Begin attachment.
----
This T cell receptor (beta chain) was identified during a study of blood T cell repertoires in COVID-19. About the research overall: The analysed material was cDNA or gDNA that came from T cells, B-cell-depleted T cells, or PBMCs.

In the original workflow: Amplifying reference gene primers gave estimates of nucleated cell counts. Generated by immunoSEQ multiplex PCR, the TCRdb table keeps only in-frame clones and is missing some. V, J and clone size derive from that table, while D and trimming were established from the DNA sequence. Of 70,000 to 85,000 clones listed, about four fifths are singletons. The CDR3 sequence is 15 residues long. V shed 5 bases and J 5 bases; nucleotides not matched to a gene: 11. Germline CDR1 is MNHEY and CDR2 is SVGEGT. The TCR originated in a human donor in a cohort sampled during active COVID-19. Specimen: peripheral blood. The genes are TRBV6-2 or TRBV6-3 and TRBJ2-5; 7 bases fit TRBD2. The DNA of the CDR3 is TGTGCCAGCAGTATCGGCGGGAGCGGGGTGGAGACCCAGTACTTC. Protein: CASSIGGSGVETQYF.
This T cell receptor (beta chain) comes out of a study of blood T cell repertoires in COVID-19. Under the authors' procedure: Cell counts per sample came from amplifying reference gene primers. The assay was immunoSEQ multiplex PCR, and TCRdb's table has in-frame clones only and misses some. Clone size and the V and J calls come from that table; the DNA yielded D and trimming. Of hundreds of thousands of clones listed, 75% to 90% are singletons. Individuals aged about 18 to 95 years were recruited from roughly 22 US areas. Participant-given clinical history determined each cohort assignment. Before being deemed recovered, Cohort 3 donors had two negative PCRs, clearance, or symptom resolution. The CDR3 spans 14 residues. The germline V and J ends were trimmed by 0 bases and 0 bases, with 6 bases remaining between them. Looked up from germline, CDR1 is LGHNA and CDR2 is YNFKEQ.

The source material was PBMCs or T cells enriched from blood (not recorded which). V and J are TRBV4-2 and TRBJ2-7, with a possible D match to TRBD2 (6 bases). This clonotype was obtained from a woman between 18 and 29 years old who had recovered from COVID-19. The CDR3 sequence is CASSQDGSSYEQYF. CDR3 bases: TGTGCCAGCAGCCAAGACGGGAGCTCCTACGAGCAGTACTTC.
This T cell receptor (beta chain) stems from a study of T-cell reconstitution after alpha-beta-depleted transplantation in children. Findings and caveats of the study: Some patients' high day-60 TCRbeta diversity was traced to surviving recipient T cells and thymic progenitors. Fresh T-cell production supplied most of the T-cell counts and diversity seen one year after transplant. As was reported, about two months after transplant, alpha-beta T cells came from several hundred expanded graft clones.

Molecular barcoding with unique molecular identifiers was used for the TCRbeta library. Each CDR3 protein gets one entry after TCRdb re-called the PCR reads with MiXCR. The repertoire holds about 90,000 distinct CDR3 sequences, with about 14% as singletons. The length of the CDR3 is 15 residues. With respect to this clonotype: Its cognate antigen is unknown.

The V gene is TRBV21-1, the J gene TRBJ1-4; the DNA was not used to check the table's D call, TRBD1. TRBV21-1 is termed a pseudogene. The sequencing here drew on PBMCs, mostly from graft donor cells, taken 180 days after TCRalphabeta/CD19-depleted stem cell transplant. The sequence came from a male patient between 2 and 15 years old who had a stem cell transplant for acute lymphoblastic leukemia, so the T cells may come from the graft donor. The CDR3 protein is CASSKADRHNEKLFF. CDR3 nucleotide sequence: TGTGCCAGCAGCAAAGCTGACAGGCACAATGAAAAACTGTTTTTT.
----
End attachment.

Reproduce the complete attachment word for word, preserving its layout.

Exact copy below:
This T cell receptor (beta chain) was identified during a study of blood T cell repertoires in COVID-19. About the research overall: The analysed material was cDNA or gDNA that came from T cells, B-cell-depleted T cells, or PBMCs.

In the original workflow: Amplifying reference gene primers gave estimates of nucleated cell counts. Generated by immunoSEQ multiplex PCR, the TCRdb table keeps only in-frame clones and is missing some. V, J and clone size derive from that table, while D and trimming were established from the DNA sequence. Of 70,000 to 85,000 clones listed, about four fifths are singletons. The CDR3 sequence is 15 residues long. V shed 5 bases and J 5 bases; nucleotides not matched to a gene: 11. Germline CDR1 is MNHEY and CDR2 is SVGEGT. The TCR originated in a human donor in a cohort sampled during active COVID-19. Specimen: peripheral blood. The genes are TRBV6-2 or TRBV6-3 and TRBJ2-5; 7 bases fit TRBD2. The DNA of the CDR3 is TGTGCCAGCAGTATCGGCGGGAGCGGGGTGGAGACCCAGTACTTC. Protein: CASSIGGSGVETQYF.
This T cell receptor (beta chain) comes out of a study of blood T cell repertoires in COVID-19. Under the authors' procedure: Cell counts per sample came from amplifying reference gene primers. The assay was immunoSEQ multiplex PCR, and TCRdb's table has in-frame clones only and misses some. Clone size and the V and J calls come from that table; the DNA yielded D and trimming. Of hundreds of thousands of clones listed, 75% to 90% are singletons. Individuals aged about 18 to 95 years were recruited from roughly 22 US areas. Participant-given clinical history determined each cohort assignment. Before being deemed recovered, Cohort 3 donors had two negative PCRs, clearance, or symptom resolution. The CDR3 spans 14 residues. The germline V and J ends were trimmed by 0 bases and 0 bases, with 6 bases remaining between them. Looked up from germline, CDR1 is LGHNA and CDR2 is YNFKEQ.

The source material was PBMCs or T cells enriched from blood (not recorded which). V and J are TRBV4-2 and TRBJ2-7, with a possible D match to TRBD2 (6 bases). This clonotype was obtained from a woman between 18 and 29 years old who had recovered from COVID-19. The CDR3 sequence is CASSQDGSSYEQYF. CDR3 bases: TGTGCCAGCAGCCAAGACGGGAGCTCCTACGAGCAGTACTTC.
This T cell receptor (beta chain) stems from a study of T-cell reconstitution after alpha-beta-depleted transplantation in children. Findings and caveats of the study: Some patients' high day-60 TCRbeta diversity was traced to surviving recipient T cells and thymic progenitors. Fresh T-cell production supplied most of the T-cell counts and diversity seen one year after transplant. As was reported, about two months after transplant, alpha-beta T cells came from several hundred expanded graft clones.

Molecular barcoding with unique molecular identifiers was used for the TCRbeta library. Each CDR3 protein gets one entry after TCRdb re-called the PCR reads with MiXCR. The repertoire holds about 90,000 distinct CDR3 sequences, with about 14% as singletons. The length of the CDR3 is 15 residues. With respect to this clonotype: Its cognate antigen is unknown.

The V gene is TRBV21-1, the J gene TRBJ1-4; the DNA was not used to check the table's D call, TRBD1. TRBV21-1 is termed a pseudogene. The sequencing here drew on PBMCs, mostly from graft donor cells, taken 180 days after TCRalphabeta/CD19-depleted stem cell transplant. The sequence came from a male patient between 2 and 15 years old who had a stem cell transplant for acute lymphoblastic leukemia, so the T cells may come from the graft donor. The CDR3 protein is CASSKADRHNEKLFF. CDR3 nucleotide sequence: TGTGCCAGCAGCAAAGCTGACAGGCACAATGAAAAACTGTTTTTT.